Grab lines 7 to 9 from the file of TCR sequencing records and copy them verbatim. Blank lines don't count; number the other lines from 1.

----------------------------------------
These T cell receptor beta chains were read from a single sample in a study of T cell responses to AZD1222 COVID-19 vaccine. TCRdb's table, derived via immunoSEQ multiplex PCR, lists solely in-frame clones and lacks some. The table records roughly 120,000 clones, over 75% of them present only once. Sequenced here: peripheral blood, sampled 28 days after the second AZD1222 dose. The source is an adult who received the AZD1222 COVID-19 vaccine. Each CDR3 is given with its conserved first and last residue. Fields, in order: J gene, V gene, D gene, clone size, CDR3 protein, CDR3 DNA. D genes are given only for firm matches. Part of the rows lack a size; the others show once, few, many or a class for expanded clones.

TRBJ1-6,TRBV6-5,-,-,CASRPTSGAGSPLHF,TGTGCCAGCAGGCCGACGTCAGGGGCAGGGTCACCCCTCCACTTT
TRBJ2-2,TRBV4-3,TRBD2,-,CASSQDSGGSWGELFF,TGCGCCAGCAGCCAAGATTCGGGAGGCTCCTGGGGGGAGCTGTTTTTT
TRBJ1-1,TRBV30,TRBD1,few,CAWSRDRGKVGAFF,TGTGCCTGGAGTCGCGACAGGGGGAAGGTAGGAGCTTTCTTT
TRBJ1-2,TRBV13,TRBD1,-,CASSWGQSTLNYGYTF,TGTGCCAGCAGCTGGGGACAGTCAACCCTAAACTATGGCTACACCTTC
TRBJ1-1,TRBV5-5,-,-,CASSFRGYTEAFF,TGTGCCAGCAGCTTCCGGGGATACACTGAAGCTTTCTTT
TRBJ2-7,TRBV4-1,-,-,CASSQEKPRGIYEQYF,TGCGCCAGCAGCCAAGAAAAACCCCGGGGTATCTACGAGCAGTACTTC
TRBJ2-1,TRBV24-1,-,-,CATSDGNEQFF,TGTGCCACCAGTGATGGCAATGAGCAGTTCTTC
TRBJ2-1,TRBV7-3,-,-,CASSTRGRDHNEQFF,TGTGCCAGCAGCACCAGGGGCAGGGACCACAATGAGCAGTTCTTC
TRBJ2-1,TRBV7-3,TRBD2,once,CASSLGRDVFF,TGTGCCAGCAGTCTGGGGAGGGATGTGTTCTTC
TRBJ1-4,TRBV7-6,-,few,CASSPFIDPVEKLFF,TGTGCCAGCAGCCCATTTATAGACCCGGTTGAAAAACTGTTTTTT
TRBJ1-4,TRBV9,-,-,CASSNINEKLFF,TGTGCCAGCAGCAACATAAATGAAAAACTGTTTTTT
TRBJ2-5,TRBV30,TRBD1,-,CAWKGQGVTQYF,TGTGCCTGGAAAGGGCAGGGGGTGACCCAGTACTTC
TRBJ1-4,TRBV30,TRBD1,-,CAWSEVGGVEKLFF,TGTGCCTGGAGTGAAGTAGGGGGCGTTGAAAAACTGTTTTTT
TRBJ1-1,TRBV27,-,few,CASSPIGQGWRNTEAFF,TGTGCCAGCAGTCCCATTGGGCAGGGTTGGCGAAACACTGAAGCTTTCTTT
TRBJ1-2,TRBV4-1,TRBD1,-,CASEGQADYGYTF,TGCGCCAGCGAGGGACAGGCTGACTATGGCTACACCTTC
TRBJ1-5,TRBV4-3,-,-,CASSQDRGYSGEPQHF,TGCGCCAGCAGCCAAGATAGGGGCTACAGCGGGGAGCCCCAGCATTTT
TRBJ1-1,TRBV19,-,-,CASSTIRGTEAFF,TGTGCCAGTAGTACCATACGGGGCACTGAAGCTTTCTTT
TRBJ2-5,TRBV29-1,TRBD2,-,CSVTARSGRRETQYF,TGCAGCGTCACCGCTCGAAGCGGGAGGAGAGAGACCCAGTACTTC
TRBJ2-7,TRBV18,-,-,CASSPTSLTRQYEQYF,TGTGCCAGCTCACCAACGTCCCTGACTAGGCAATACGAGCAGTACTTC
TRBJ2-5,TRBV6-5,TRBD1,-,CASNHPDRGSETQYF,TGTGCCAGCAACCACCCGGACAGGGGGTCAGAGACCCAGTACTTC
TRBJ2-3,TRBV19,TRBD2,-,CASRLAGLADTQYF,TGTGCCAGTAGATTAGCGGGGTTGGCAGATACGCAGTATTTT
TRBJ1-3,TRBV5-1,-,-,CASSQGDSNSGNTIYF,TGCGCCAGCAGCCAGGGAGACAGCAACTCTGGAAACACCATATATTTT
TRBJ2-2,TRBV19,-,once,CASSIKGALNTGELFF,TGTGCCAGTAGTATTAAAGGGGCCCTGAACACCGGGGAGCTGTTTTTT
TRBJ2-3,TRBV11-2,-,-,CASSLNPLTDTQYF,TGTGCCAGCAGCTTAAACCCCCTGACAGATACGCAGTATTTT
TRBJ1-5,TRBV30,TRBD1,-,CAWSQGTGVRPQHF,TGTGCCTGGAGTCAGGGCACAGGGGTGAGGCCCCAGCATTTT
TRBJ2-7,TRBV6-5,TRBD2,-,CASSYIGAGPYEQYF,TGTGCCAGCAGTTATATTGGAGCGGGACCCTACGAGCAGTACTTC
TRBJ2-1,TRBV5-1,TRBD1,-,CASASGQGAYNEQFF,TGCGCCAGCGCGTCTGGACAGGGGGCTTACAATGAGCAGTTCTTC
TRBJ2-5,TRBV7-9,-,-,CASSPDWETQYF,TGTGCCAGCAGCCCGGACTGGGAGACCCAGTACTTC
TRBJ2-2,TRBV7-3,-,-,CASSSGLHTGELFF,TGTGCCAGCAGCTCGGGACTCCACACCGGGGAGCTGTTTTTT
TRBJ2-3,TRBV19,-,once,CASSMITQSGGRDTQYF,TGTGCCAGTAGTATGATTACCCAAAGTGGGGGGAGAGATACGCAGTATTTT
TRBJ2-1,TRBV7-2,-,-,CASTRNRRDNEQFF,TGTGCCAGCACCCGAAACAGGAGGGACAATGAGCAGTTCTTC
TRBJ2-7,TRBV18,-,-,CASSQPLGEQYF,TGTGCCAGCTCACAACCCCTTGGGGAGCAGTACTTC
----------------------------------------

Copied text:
TRBJ2-7,TRBV4-1,-,-,CASSQEKPRGIYEQYF,TGCGCCAGCAGCCAAGAAAAACCCCGGGGTATCTACGAGCAGTACTTC
TRBJ2-1,TRBV24-1,-,-,CATSDGNEQFF,TGTGCCACCAGTGATGGCAATGAGCAGTTCTTC
TRBJ2-1,TRBV7-3,-,-,CASSTRGRDHNEQFF,TGTGCCAGCAGCACCAGGGGCAGGGACCACAATGAGCAGTTCTTC